The first therapist’s office was situated in an affluent part of Washington, D.C., overlooking the Potomac River. The office, outfitted with leather chairs and finely polished oak desks, was nice but uncomfortable, making me feel small.
I had recently been laid off and knew that this feeling of drowning was not just from being out of work or a loss of direction that commonly comes with being in one's 20s. This was the same numb and distant feeling that had rattled around in me since I was 18 — the first bout of what I now know to be major depression, the years since sometimes crawling by while other times they were a rocket.
In the black community, we are taught from early ages that we don’t do therapy. We pray and attend church and God will get rid of our problems. Even if God doesn’t get rid of our problems and we still suffer, we are following in a long tradition of suffering like our ancestors before us. While I am fortunate that my own family did not hold that belief, it is the reigning belief of the community at large. We get that message from our relatives, friends, comedians, TV shows and movies.
I was a young black woman, unemployed, needing help with my mental health. Any of these things would have been difficult, but the combination was beyond description, beyond my comprehension. I was raised in a household with a strong matriarch. My grandmother, a community activist and volunteer, worked tirelessly for children and senior citizens. My mother, a woman with more than 20 years employed with the federal government, was a volunteer in her own right. This was not supposed to be me. I was not supposed to need help with the act of coping.
Sitting in this well-appointed office, I pushed past the awkwardness of not knowing what to say — somewhere between the microaggressions this "professional" threw at me about being a "responsible adult and getting a job to pay my bills," I knew she didn't hear me. This was one of those nightmares where you are screaming at the top of your lungs, but in reality, you aren't making a sound. Something was being lost in translation here.
This was not working; this wasn’t going to work. My jaw felt tight, my throat dry and my ears popped like I’d been in a underground subway car for the last hour. I fought back hot tears and even hotter anger. I left feeling worse, feeling like I couldn’t be helped. My mother, whose employee assistance program benefits afforded me five sessions with a therapist reminded me gently that there was help out there, it just wouldn’t come from her.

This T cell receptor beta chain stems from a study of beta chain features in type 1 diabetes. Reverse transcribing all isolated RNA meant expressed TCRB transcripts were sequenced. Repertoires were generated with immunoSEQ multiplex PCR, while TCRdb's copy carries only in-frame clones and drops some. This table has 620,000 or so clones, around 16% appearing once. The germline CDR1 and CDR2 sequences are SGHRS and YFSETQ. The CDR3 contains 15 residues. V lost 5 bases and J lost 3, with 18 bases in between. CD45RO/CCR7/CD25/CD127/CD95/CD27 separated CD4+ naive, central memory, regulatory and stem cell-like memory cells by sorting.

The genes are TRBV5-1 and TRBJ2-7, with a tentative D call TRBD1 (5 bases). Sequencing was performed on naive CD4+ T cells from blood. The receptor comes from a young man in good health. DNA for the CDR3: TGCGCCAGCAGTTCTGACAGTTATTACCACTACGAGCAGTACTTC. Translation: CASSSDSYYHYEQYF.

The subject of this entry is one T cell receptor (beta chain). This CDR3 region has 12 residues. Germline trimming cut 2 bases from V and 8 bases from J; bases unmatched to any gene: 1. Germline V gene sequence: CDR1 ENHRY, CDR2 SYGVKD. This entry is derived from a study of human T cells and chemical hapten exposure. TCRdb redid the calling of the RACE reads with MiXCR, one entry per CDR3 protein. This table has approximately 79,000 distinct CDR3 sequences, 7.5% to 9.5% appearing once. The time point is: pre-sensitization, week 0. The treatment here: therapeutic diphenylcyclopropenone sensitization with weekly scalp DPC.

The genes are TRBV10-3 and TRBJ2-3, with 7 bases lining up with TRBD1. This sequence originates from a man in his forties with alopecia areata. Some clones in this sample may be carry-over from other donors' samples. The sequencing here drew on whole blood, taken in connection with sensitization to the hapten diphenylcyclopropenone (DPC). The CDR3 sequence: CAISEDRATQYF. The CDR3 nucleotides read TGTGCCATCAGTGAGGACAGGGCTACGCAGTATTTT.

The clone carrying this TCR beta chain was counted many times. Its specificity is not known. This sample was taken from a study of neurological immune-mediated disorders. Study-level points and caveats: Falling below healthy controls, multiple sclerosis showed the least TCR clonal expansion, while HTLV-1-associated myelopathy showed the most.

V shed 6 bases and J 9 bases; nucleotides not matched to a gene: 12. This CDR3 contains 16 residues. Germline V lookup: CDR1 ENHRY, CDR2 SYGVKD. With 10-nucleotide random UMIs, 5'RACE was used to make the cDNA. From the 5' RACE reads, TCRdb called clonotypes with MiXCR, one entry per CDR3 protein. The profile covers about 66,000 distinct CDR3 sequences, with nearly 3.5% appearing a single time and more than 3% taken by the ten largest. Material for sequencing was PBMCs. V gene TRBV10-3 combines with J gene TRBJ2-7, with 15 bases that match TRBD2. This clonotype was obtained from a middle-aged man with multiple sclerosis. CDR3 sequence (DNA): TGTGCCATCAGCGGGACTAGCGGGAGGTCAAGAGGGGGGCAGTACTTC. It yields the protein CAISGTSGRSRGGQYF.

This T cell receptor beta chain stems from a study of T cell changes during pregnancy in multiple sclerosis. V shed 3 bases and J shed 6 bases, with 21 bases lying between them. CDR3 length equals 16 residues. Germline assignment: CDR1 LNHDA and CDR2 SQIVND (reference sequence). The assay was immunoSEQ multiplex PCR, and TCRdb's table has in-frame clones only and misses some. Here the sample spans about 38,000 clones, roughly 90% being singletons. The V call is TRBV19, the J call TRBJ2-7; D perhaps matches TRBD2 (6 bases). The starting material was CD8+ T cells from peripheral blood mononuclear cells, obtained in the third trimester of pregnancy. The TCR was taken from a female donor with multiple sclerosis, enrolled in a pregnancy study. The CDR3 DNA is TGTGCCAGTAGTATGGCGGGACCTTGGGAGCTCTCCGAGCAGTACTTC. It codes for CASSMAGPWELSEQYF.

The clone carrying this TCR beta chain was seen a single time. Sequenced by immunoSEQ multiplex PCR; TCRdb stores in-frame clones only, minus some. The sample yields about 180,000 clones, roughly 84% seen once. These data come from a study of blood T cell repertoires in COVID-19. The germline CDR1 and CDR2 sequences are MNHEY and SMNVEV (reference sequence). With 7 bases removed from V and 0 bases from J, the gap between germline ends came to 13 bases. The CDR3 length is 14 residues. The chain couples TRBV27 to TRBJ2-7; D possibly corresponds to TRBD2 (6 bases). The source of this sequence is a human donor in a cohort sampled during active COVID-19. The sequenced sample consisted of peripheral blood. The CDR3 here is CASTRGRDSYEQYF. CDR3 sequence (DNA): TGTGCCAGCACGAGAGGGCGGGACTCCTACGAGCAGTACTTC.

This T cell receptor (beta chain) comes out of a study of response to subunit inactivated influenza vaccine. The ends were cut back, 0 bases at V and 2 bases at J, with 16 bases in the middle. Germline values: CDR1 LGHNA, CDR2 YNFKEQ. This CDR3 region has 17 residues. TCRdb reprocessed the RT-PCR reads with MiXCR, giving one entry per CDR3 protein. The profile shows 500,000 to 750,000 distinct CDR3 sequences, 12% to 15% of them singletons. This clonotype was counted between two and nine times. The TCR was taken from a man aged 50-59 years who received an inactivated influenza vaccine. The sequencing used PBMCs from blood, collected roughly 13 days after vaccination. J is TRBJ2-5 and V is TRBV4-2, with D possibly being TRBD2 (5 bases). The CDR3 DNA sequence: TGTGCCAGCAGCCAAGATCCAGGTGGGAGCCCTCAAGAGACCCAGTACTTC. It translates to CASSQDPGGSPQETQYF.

I wish I could say I was empowered to stop at nothing to save my own health — to find someone who had the words to make getting out of bed in the morning something other than a small miracle. I wish I believed then that someone could help me slay the shame this disease built in my chest, but that's not my story.
Unable to recount my first adult therapy experience to the wonderful EAP folks by phone, I sighed and said, “I don’t feel it’s a fit.” I barely mustered the courage to attend a second therapy session with a different therapist.
I was 15 minutes late for the session with that next therapist, scared and unsure and not willing to trust again blindly that someone could help me slay the dragon or hear my silent screaming from outside of this nightmare. I was guarded. Part of me hoped that she would not see me late. Instead this woman welcomed me into her comfortable office on the second floor of a brownstone, much closer to the ground than the high tower I sat in before. The wall started to come down.
I felt comfortable and heard and over the course of my four additional sessions, I was able to not only get a depression diagnosis, but skills to help me cope and ideas on how to build a support system. Although I do now have some insurance, I am still considered underinsured and my providers can only guarantee a slot with a therapist if it’s an emergency situation where a patient is a danger to themselves or others or is actively considering suicide.
While I still believe this to be unacceptable and my heart breaks for other people living at the margins who are not able to get any services, I am thankful each day for the employee assistance program, which saved me from having to wait until my own depression developed into a life-or-death situation.
The years since my diagnosis have not been a fairy tale, but I am able to handle my depression without medicine, although I strongly believe that medicine can be a useful and lifesaving tool in a deep and wide toolbox of solutions for depression and other mental illness.
One part of my toolbox has been finding the voices of other women who live with depression. I highly recommend Black Pain: It Just Looks Like We're Not Hurting by Terrie M. Williams, which has helped me tremendously. In reading it, I felt like I was listening to an older sister or aunt who has been through the same things that I have.
I have also learned to trust the people who have shown up and helped me do the heavy lifting. I have a host of friends and family in my circle who ask questions, spend time, listen and remind me that I am not alone.
I am aware that stigma hurts and kills just as much as depression does. Difficulty finding and funding therapy and treatment keep a lot of women —and most especially women and girls of color — from coming out of the other side of this. I share my story in the hope that it can be a life preserver, a hand up from the wreckage and a reassurance that while depression may always be a beast that lives in you, you are not powerless to beat it back.
And you'll see personalized content just for you whenever you click the My Feed .
SheKnows is making some changes!